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BERRY LEMONADE POPSICLES RECIPE
This sweet and tart recipe is the perfect treat for a hot summer afternoon, the kids will LOVE them!
Avoid processed sugar and artificial ingredients with these berry lemonade popsicles, which are packed full of vitamins and disease-fighting phytonutrients.
One serving is low calorie, low sugar, low sugar, and fat-free making them great for the whole family, including diabetics. These great tasting and refreshing popsicles will keep the party going all summer long!
Shhhhh! We won’t tell if you make these adult boozy pops and toss a little vodka in the mix!
- 2 lemons juiced and divided
- 2 cups strawberries
- 1 ⁄2 cup blueberries
- 1 ⁄2 cup raspberries
- 1 ⁄2 cup blackberries
- 1 ⁄4 cup water divided
- 5 tablespoons raw organic sugar such as turbinado or coconut sugar, divided
- 6 tablespoons plain Greek yogurt divided (or non dairy yogurt for a vegan version)
- Add ½ of lemon juice, all berries, water, 3 tablespoons sugar, and 2 tablespoons yogurt to your blender jar and secure lid.
- For Blendtec: Use the SAUCES/BATTERS cycle OR Manual Speed 6 for 25 seconds.
- For Vitamix: Start on Variable Speed 1, turn the machine on and slowly increase to speed 10/High for 30 seconds.
- Pour mixture into greased (we use coconut oil!) ice pop molds, and freeze until solid.
- Meanwhile, add remaining lemon juice, water, sugar, and yogurt to your blender jar. Secure lid and run on Speed 1/Low for 10 seconds. Store lemon mixture in covered container in refrigerator until berry mixture in molds is frozen. Pour lemon mixture over frozen berry mixture, insert sticks in ice pops, and freeze until lemon mixture is solid.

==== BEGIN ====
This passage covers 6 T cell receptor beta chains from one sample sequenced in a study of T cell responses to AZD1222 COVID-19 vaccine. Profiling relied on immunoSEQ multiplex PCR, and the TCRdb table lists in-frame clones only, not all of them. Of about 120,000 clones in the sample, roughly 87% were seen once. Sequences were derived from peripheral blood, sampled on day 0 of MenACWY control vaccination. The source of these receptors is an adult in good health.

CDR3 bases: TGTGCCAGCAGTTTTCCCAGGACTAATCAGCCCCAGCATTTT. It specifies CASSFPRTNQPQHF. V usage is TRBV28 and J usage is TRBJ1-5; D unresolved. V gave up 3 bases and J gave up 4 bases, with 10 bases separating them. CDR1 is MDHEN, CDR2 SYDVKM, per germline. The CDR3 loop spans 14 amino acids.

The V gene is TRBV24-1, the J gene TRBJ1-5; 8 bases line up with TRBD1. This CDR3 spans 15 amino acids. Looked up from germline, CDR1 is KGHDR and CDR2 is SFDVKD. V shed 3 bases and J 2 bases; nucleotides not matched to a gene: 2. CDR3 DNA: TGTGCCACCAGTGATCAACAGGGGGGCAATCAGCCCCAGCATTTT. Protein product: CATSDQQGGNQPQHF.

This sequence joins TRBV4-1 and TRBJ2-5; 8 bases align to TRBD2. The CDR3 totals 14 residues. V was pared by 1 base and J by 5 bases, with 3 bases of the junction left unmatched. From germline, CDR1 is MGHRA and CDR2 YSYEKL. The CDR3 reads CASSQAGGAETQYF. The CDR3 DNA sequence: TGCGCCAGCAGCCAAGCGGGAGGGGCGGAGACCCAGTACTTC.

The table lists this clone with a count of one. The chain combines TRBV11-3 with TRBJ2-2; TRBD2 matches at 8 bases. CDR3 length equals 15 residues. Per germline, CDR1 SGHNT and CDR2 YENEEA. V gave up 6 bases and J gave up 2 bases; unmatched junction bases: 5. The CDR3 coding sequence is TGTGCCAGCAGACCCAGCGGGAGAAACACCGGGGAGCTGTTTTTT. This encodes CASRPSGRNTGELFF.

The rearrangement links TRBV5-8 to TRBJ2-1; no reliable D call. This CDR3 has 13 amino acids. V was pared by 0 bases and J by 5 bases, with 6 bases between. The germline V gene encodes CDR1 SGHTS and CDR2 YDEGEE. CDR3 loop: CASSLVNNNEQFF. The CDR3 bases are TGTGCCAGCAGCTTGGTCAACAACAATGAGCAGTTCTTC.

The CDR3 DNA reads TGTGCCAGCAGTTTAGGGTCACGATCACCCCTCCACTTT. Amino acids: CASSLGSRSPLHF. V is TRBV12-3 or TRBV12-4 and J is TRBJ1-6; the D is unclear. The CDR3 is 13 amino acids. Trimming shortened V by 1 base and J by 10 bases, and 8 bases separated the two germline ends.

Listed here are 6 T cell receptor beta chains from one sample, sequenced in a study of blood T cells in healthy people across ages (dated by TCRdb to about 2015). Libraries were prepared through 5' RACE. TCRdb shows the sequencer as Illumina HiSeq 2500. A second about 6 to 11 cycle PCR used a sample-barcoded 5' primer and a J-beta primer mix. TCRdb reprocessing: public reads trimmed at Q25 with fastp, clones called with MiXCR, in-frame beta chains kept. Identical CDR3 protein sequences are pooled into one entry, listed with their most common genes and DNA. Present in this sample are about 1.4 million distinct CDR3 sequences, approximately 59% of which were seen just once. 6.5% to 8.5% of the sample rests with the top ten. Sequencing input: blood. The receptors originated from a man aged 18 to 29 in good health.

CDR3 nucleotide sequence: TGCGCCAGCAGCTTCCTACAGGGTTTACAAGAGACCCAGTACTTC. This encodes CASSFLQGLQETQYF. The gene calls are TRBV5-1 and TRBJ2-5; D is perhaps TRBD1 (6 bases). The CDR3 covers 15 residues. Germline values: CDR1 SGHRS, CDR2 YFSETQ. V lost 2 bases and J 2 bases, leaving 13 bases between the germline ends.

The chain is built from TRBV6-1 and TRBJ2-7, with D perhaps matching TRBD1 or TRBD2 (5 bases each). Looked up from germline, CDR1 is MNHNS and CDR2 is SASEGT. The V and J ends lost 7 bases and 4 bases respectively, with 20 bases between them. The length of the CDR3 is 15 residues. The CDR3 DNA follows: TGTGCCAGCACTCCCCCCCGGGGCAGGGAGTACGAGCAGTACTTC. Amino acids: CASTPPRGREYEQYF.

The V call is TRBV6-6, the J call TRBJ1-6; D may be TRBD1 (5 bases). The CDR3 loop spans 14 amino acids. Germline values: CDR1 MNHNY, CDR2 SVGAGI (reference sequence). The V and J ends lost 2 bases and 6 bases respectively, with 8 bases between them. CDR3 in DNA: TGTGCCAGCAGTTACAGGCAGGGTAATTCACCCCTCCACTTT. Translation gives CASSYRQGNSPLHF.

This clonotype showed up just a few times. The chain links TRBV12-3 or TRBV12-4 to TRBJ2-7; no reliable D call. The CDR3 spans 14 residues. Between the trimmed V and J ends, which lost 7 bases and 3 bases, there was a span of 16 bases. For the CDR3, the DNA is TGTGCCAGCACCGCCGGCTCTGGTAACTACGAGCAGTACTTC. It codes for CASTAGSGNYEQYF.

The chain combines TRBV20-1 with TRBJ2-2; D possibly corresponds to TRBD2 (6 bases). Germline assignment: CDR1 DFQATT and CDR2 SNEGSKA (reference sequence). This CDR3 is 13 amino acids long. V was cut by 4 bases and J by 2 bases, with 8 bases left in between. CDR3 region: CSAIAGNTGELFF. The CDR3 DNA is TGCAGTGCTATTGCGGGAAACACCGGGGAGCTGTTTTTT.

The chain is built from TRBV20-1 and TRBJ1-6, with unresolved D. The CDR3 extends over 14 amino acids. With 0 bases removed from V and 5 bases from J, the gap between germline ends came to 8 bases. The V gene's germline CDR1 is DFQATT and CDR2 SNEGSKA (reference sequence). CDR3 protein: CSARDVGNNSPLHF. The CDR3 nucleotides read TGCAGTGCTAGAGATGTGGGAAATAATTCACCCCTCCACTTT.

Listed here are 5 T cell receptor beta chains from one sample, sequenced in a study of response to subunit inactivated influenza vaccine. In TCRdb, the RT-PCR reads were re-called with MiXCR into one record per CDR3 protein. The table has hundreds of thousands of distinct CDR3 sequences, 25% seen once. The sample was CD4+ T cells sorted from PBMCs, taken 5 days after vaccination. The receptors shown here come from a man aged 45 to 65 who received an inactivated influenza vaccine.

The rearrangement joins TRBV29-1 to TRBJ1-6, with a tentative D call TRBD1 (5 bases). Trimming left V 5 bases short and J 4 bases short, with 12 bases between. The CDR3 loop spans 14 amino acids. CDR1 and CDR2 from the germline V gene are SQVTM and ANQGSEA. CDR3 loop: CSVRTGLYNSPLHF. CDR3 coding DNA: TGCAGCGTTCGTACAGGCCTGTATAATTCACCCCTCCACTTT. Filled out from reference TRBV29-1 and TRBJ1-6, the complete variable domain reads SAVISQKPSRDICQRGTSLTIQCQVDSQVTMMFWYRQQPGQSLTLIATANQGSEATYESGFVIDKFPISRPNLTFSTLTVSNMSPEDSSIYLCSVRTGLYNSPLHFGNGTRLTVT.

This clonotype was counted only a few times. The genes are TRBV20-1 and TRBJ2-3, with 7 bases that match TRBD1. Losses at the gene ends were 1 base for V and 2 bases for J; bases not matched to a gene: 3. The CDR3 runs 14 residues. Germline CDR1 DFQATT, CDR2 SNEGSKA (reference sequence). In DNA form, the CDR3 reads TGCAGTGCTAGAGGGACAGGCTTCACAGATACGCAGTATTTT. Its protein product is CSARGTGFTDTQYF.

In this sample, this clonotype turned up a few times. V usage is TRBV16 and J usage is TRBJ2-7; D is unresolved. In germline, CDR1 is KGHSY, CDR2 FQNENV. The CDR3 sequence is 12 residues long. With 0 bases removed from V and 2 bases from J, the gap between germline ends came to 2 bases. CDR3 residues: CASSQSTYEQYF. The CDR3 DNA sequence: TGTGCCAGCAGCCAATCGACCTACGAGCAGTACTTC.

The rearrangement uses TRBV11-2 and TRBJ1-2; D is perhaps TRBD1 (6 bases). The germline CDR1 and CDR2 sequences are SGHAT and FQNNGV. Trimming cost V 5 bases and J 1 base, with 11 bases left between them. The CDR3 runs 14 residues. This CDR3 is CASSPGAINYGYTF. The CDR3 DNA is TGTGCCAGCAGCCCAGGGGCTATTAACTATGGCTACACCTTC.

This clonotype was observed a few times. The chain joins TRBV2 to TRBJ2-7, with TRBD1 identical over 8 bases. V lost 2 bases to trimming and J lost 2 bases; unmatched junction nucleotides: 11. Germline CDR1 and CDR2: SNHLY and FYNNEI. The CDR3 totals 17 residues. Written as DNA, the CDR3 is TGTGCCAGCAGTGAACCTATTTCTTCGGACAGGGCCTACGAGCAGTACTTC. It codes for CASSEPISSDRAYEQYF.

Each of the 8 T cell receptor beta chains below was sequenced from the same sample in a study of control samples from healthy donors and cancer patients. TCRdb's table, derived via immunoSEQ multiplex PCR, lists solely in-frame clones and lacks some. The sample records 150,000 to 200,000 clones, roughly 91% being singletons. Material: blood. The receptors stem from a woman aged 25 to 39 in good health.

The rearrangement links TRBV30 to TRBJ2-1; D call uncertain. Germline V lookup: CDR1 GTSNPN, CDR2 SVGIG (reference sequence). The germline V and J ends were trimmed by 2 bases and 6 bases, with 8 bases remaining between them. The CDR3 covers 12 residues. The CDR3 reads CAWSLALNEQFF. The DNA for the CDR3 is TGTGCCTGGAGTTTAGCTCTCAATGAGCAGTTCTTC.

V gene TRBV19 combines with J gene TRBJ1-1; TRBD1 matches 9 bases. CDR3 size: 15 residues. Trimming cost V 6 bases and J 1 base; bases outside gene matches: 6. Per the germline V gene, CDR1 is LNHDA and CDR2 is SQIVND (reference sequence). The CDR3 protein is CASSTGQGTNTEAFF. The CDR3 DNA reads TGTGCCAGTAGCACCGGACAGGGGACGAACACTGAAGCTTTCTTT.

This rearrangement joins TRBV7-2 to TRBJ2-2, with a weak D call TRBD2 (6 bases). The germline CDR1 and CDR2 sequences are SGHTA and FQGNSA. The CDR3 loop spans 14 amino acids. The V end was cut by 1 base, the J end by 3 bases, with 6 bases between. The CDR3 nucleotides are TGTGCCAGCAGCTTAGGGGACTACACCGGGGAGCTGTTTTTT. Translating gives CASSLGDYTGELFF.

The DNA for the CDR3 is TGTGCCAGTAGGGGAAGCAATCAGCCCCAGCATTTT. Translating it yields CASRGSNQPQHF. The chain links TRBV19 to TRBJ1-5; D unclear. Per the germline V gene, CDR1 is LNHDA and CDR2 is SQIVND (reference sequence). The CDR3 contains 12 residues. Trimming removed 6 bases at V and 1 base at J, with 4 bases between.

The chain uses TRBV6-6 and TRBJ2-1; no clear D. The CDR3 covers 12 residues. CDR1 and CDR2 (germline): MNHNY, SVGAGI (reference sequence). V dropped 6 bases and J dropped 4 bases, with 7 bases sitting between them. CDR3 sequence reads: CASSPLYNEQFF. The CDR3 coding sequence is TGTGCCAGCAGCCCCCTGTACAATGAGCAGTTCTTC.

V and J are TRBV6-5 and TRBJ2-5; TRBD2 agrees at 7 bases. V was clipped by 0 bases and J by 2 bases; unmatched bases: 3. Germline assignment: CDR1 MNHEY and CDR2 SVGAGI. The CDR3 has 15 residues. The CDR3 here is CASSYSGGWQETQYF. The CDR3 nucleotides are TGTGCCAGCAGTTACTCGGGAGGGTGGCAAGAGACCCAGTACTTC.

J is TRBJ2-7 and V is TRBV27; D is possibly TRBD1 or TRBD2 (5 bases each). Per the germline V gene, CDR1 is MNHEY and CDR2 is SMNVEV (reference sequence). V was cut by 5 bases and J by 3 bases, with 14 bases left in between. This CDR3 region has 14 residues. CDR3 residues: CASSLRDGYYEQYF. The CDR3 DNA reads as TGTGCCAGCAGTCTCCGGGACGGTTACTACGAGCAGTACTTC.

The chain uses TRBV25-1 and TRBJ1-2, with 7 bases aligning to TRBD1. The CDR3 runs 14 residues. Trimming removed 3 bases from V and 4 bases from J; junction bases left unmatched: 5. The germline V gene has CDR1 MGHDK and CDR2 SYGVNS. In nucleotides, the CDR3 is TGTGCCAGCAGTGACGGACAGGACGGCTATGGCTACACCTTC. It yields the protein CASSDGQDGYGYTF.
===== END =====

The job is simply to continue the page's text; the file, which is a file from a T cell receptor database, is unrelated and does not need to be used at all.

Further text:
- All done! Enjoy!! Now take a photo, rate it, and share your accomplishments! 🙂 Tag @BlenderBabes & #BlenderBabes
HEALTH BENEFITS & FUN FACTS ABOUT BERRIES
Berries of all kinds contain antioxidants, including anthocyanins, quercetin, and vitamin C, which reduce inflammation and may prevent or manage arthritis, and slow memory loss.
All berries also have high water, folate, and fiber content – so although they are sweet, they are diabetic friendly when eaten alone (not in a pie!)!
According to research published in the journal Neurology, those who eat a minimum of two servings of berries per week have a 25 percent less chance of developing Parkinson’s disease than those who do not.
The same research showed that men with the highest intake of flavonoids — which are abundant in berries — reduced their risk by 40 percent.